I’m a Caucasian woman with German and Italian heritage. One of the most dominant diseases within the Caucasian population is Cystic Fibrosis. Cystic Fibrosis is a hereditary disease in which the affected individual experiences an accumulation of thick mucus that can damage multiple organs in the body. The individual can experience difficulty breathing and problems within the respiratory system and also problems within their digestive system. As displayed in Figure 1, Cystic fibrosis has a much more common rate in Caucasians than any other race/ethnicity; One in every 2500 individuals. This is quite a staggering statistic when compared to the Native Hawaiian/Pacific Islander rate which is one out of every 100,000.
Cystic Fibrosis is caused by a mutation to the CFTR (cystic fibrosis trans-membrane-conductance regulator) gene located on chromosome seven. There is a high frequency for carriers of Cystic Fibrosis in individuals of Northern European descent. One of every 28 Caucasians is the carrier for the mutated gene. Because Cystic Fibrosis is a genetic disease, socioeconomic status does not contribute to the occurrence of the disease. However, low socioeconomic status has reportedly been linked to poorer outcomes in children with the disease.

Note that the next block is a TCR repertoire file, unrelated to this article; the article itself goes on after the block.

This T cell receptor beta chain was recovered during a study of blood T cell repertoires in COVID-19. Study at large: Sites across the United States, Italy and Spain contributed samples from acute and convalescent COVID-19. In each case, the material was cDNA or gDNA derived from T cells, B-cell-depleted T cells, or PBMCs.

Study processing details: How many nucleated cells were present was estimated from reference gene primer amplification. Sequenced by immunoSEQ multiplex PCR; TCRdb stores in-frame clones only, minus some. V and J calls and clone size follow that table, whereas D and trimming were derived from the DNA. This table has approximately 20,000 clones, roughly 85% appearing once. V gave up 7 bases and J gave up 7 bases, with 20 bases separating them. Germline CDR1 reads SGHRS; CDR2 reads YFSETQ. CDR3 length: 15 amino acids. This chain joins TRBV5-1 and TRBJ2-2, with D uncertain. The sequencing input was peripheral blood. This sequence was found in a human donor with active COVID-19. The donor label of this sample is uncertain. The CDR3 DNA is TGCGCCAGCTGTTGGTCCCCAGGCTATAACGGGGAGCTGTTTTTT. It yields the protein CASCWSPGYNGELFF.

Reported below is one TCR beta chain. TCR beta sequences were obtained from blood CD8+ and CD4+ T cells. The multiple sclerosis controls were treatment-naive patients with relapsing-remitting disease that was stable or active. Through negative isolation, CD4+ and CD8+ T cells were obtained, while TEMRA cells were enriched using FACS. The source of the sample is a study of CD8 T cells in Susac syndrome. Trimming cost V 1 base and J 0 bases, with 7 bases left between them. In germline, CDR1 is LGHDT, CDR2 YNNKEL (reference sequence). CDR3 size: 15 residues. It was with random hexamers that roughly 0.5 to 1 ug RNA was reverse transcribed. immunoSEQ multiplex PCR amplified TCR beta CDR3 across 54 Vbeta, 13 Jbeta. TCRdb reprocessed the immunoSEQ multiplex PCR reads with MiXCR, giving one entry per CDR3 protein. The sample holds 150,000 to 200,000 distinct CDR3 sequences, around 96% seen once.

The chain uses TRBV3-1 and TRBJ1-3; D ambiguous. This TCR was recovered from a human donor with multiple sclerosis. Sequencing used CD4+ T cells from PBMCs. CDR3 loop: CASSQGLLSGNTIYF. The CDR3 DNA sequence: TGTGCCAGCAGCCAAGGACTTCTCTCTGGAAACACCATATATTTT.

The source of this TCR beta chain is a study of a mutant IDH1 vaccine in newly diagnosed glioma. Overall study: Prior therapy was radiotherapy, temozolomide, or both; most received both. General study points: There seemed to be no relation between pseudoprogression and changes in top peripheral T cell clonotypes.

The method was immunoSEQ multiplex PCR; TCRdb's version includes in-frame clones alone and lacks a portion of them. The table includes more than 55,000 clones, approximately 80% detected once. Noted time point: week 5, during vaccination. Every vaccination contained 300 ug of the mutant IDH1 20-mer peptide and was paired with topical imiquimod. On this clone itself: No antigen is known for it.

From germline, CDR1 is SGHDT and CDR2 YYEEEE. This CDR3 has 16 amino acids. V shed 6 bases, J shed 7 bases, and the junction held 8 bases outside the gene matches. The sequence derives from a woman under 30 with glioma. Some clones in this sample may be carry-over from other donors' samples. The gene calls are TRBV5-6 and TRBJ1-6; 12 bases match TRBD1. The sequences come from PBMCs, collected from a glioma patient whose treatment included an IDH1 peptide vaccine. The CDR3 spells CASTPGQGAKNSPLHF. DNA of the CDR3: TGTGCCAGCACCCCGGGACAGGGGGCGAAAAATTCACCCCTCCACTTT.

In Clarence C. Gravlee’s article, “How Race Becomes Biology: Embodiment of Social Inequality” he says, “The toxic effects of exposure to racism in one’s own lifetime include a higher risk of hypertension, diabetes, stroke, and other conditions. These conditions in turn affect the health of the next generation, because they alter the quality of the fetal and early postnatal environment.” Diseases can be relayed onto future generations in two separate ways. One way would be the passing onto offspring via genetics, such as seen with Cystic Fibrosis. The other way would be the passing onto the next generation via their cultural and social environments, such as seen in the video “Bad Sugar” with Type II Diabetes.
- “Cystic Fibrosis (CF).” Accessed July 12, 2013. http://www.lung.org/assets/documents/publications/solddc-chapters/cf.pdf
- “Cystic Fibrosis.” Last modified August 2012. http://ghr.nlm.nih.gov/condition/cystic-fibrosis
- “Cystic Fibrosis.” Accessed July 12, 2013. https://www.clinicalkey.com/topics/pulmonology/cystic-fibrosis.html